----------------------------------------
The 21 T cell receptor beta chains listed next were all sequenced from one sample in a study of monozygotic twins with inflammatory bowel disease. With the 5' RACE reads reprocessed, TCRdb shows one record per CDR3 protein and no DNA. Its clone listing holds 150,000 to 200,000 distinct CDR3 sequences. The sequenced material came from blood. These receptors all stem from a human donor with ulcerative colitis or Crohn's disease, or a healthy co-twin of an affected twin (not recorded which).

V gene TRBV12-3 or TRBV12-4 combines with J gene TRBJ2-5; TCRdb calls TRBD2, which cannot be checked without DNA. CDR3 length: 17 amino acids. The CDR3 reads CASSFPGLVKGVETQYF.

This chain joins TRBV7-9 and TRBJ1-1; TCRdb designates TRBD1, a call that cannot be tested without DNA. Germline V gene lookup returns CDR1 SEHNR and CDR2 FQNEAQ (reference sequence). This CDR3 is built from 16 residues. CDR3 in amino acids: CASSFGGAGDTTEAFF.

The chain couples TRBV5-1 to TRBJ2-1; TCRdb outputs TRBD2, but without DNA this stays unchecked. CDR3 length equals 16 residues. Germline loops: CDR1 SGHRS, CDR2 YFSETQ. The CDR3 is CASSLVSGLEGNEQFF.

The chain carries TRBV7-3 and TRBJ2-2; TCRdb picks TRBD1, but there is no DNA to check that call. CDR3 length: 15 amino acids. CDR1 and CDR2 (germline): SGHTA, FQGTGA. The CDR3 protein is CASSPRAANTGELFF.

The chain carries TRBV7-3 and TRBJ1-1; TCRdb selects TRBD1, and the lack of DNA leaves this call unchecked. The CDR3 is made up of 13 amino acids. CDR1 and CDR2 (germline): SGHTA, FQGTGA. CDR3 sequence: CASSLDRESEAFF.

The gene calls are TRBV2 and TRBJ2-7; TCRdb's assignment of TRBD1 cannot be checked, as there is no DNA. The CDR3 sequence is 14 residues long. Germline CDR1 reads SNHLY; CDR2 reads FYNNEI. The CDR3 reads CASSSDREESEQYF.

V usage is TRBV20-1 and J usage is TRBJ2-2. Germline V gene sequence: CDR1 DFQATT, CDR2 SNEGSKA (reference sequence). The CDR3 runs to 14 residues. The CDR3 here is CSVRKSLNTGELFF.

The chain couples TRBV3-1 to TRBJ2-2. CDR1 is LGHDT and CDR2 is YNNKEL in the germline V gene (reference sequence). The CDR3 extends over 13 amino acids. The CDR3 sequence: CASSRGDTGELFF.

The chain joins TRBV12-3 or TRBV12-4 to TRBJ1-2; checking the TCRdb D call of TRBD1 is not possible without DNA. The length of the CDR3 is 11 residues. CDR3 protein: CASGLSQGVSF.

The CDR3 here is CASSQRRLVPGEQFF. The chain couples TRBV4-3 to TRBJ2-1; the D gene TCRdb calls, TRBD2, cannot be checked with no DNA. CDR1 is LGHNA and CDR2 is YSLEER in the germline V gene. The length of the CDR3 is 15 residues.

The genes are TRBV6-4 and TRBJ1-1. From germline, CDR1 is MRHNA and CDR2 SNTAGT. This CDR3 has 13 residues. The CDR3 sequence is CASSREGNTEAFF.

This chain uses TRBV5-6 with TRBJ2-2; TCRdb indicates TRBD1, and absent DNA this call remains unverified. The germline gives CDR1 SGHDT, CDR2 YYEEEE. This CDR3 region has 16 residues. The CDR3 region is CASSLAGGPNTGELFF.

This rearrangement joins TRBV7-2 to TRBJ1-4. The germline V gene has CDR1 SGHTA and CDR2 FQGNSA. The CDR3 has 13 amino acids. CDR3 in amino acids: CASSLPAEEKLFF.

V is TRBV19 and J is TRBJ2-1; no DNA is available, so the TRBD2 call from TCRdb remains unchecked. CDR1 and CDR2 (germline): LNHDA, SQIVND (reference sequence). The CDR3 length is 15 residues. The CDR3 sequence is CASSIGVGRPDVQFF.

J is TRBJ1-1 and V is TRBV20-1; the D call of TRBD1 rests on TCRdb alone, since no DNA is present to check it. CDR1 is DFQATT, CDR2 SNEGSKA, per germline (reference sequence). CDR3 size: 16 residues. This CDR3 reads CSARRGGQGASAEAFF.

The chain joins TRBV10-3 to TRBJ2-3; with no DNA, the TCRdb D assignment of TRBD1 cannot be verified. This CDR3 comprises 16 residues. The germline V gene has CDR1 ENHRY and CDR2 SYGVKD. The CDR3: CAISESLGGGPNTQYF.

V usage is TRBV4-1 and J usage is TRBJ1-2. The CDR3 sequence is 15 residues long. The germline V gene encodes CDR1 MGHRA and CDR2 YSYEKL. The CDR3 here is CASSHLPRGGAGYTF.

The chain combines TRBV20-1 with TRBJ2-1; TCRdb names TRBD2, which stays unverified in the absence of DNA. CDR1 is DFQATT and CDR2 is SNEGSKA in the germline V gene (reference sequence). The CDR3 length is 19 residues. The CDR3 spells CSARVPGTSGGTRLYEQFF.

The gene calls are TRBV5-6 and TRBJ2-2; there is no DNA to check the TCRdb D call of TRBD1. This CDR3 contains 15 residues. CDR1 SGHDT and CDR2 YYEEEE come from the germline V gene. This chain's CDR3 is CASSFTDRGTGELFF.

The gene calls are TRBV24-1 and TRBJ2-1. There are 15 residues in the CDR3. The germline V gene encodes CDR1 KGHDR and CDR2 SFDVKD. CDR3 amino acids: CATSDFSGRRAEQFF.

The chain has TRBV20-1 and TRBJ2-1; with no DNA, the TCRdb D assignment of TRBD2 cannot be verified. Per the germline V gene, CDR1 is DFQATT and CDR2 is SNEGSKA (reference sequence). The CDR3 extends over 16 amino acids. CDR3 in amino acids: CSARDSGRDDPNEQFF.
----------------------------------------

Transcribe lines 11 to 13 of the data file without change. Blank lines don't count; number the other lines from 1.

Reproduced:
The CDR3 here is CASSQRRLVPGEQFF. The chain couples TRBV4-3 to TRBJ2-1; the D gene TCRdb calls, TRBD2, cannot be checked with no DNA. CDR1 is LGHNA and CDR2 is YSLEER in the germline V gene. The length of the CDR3 is 15 residues.

The genes are TRBV6-4 and TRBJ1-1. From germline, CDR1 is MRHNA and CDR2 SNTAGT. This CDR3 has 13 residues. The CDR3 sequence is CASSREGNTEAFF.

This chain uses TRBV5-6 with TRBJ2-2; TCRdb indicates TRBD1, and absent DNA this call remains unverified. The germline gives CDR1 SGHDT, CDR2 YYEEEE. This CDR3 region has 16 residues. The CDR3 region is CASSLAGGPNTGELFF.